became angry. Doc. 154 at 3; Doc. 156 at 1-2. On April 2,
2015, school staff told Turner that Hirt again tried to enter
a school building during school hours but was denied access.
School staff reported that Hirt made them afraid for their
safety. Doc. 149 at 3; Doc. 155 at 3; Doc. 154 at 3; Doc. 156
the June 8, 2015 school board meeting, Hirt called Turner a
“dork.” Doc. 149 at 4; Doc. 155 at 4. Hirt also
called board members names while in the audience at school
board meetings, including calling board members “sons
of bitches.” Doc. 149 at 4. Hirt also spoke up outside
the context of the patron forum without permission and was
reprimanded by the school board president. Doc. 149 at 4. But
USD 287 never restricted or reprimanded Hirt for any of his
comments during the patron forum. Doc. 154 at 3; Doc. 149 at
July 2015, Hirt was never asked to leave any school premises
or any of the school board meetings he attended
(approximately 40 meetings between 2012 and 2015). Doc. 155
at 9-10. Hirt also observed numerous people at numerous
school board meetings talking outside of the patron forum,
including commenting and mumbling, without being reprimanded.
Doc. 155 at 10.
July 13, 2015, Turner, after consultation with school
district attorneys, and pursuant to his authority under
district policies KGDA and KGD, sent a letter to Hirt stating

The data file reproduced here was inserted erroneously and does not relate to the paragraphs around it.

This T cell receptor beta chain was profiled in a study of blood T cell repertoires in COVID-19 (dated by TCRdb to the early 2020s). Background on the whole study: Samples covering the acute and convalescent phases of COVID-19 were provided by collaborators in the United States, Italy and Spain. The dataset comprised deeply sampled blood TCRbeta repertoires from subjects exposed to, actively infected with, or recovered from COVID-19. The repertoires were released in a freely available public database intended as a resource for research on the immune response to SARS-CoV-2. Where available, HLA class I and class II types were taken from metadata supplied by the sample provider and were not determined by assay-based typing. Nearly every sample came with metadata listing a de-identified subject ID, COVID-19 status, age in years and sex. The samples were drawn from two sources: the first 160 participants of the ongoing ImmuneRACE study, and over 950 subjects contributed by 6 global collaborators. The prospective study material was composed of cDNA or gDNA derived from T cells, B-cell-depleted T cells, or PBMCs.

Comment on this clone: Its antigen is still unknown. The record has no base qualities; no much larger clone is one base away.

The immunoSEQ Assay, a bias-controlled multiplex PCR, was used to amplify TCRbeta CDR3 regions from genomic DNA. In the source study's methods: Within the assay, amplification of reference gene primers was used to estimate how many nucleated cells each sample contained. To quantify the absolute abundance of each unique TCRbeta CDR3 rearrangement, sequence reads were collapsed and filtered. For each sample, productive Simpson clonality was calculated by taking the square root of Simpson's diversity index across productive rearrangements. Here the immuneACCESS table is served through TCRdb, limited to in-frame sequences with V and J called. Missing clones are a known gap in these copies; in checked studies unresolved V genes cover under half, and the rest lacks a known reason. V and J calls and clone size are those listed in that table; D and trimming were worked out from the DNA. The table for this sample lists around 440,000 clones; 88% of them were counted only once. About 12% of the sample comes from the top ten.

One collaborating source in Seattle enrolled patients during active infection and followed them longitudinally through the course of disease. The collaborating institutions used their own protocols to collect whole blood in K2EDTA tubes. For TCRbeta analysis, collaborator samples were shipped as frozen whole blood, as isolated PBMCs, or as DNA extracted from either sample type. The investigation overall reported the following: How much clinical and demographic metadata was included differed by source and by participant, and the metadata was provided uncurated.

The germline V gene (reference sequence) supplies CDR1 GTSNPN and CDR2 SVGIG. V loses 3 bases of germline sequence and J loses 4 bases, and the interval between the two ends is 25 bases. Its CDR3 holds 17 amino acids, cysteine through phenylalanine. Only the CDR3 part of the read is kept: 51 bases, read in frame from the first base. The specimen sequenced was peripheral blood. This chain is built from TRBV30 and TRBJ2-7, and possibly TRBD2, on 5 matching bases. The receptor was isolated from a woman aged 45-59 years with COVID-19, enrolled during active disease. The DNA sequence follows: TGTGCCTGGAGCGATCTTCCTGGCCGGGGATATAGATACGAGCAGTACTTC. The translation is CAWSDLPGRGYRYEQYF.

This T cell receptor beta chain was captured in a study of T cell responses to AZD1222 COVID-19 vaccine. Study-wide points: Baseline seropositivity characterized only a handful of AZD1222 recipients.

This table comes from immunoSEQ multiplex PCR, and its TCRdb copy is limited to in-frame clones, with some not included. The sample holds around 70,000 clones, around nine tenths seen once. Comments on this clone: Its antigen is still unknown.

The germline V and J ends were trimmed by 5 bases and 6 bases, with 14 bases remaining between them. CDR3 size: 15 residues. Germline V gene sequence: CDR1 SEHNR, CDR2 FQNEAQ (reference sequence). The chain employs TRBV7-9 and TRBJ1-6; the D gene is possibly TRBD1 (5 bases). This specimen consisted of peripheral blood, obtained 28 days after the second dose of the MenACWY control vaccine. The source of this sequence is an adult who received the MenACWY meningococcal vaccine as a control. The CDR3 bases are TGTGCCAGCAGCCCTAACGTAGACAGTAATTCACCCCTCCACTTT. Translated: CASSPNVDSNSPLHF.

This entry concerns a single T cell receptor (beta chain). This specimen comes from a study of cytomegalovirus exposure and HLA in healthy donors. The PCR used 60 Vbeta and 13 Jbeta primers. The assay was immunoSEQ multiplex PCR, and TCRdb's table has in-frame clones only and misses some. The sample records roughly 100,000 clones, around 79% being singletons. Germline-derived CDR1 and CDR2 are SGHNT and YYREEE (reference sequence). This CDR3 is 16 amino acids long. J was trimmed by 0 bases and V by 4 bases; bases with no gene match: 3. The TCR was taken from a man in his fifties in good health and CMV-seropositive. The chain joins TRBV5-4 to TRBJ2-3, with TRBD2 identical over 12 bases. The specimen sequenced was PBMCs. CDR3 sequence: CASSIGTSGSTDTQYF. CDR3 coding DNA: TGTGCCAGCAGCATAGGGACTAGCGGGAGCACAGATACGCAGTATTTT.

that he was no longer allowed on USD 287 property. Doc. 143
at 1-2; Doc. 154 at 2; Doc. 149 at 2, 4. Those policies give
the superintendent authority to deny access to people with no
lawful business with a school or those who are disruptive or
disturbing towards normal educational functions. Doc. 154 at
3; Doc. 149 at 4-5.
14, 2017-after this case was filed-Defendants notified Hirt
that he was no longer excluded from entering USD 287 property
to attend board meetings or public events. Doc. 154 at
6. The parties dispute why Defendants
banned Hirt from school property. Defendants claim it was
because of Hirt's increasingly rude and disruptive
behavior and comments at school board meetings, his numerous
unauthorized trips onto school property that made school
staff uncomfortable, and his “threatening”
behavior towards Turner following the June 8, 2015 school
board meeting. Doc. 154 at 3; Doc. 149 at 4. Hirt contends